Wednesday, September 28, 2011

Hardware Headaches

When we moved into our house over 5 years ago, we fell in love with all the little architectural details stashed away inside.  Sure, there was a TON of work to do.  And yes, we were probably way in over are heads...but we were two crazy-in-love kids, who thought they could take on the world!!

We soon figured out that there was more to home ownership than just adding a coat of paint to the walls, and sitting back to enjoy your work.  There were expenses.  MAJOR expenses!  Things needed fixed and updated.  Problems had to be dealt with (all at once), and sacrifices had to be made.  We soon learned what our priorities were, and that some "dream projects" were just not in the cards.

It was at this point that the "shiny new home" bubble popped.  We realized that in order to maintain our  1920's home, we were going to have to pour more than just money into it.  We need to sacrifice some blood, sweat, and tears too!

This mainly meant, that if we wanted a project done in the house, it was going to be up to us (and not a contractor) to do it.  For me, I've always loved projects...for my husband...well lets say he likes funding MY projects and leave it at that!!  And since we are extremely frugal cheap home owners, we save every penny we have for BIG projects.

Which leads me to the point of this post (about time, I know). 

I came across this article on line about fixing up your doors hardware.  It was mainly a whole how-to on stripping paint off old knobs and hinges.  Let me tell you, the "Hallelujah" chorus was going off in my head as soon as I read it.  And this is why:

{Sorry about the bad picture quality, but you get the idea.}

Pretty much every single door knob, lock, and hinge in our house is coated in multiple layers of sloppy paint.  And before I go off on a tangent about bad-home-owners who are to lazy to remove hardware before painting; lets just say that I was not looking forward to replacing everything.  Especially since it was all original (including the glass knobs), and I wasn't sure how much I'd have to pay...let alone if I'd be able to find any.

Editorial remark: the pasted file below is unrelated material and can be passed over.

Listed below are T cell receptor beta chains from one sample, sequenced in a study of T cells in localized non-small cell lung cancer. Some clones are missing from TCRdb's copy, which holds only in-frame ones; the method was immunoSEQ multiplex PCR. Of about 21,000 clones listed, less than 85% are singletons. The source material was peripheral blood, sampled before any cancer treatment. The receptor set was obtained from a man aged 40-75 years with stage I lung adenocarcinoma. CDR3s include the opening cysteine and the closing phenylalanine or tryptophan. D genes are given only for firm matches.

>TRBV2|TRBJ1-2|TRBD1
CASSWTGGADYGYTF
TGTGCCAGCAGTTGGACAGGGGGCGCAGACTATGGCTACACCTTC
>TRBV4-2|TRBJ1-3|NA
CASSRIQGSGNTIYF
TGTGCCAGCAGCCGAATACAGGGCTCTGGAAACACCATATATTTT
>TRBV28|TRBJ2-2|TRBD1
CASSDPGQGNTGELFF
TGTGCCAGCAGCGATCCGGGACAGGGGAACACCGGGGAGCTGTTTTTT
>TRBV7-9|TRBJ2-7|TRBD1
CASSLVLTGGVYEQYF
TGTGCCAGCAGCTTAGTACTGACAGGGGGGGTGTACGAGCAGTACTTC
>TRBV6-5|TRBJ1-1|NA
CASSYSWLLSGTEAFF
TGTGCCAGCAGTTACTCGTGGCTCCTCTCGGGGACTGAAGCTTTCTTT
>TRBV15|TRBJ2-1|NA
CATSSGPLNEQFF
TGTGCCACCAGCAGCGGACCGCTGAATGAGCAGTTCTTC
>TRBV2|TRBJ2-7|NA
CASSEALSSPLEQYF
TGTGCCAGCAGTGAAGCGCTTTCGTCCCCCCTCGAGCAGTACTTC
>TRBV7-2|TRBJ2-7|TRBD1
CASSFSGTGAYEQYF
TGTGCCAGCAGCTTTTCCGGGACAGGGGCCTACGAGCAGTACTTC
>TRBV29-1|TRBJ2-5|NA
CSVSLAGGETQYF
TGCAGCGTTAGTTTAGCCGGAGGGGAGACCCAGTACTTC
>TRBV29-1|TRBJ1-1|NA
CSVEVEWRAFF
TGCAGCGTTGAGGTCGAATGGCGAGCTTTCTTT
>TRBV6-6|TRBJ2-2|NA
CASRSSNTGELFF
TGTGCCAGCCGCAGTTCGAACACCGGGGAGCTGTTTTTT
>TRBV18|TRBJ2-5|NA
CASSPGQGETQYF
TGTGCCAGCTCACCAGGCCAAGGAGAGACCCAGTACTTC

So the article sparked a fire in me, and I said whattheheck, and gave it a try.  So here's what I did (Side note: this was probably the easiest, and most environmentally friendly project you could ever ask for!!):

  • I started off by removing all the hardware, and lining them in the bottom of an old crock pot.  Note:  you do NOT want to use your nice crock pot, because it will not be fit for food afterward.  If you don't have one, I recommend looking at garage sales!
  • Next pour a layer of water in the crock pot, making sure that it more than covers the hinges.  Try leaving at least an inch of  water above the hardware, because in this case it's better to have more then less.
  • Next pour in at least 3-4 Tbs. laundry detergent in with the water.  Sounds odd, I know, but trust me it works!!  And it leaves your house smelling really good in the process (which = no strong chemical smell!!).
  •  The only thing left to do is put on the lid, set it to low, and leave it be.  This will take at least a day, but sometimes it takes 2, which is why you want extra water, cause eventually some will evaporate.
  •  You'll know it's done when the paint brushes off easily with your fingers (preferably protected in rubber gloves!).  Note: Some paint might be a little more stubborn, which might require a hard-bristled, plastic brush...not metal, it will scrape off the plating.  But hopefully when all is said and done it will look like this:
  •  I finished everything off with a mild metal cleaner, which brought everything back to their original shine.  And the Hubs fitted it all back onto our newly stripped and painted door!!

 Some extra notes for anyone doing this at home:
  1. Be sure to dispose of all leftover water and paint scrapings through a chemical disposal company.  Do NOT throw this down your drain, especially if it might contain lead paint. 
  2. If you have glass knobs, do NOT put them in the crock pot.  I have no idea if it will be able to handle the heat.  If they need cleaned, boil equal parts white vinegar and water in a pan.  Using rudder gloves and an old wash cloth; dip the cloth in water and press against the painted areas for a few minutes.  This should softer the paint up enough to scrub off.
And that's it!!  Pretty easy, huh!?!  I love that I didn't have to use expensive/scary chemical strippers...and that I had everything I needed at home!  Woo Hoo!!

I'll try to do a follow up post on how we stripped all the doors; which was a much longer and more intense project.  Heck, I'm still working on some of the doors :(  But in the end, I guess it's worth it!

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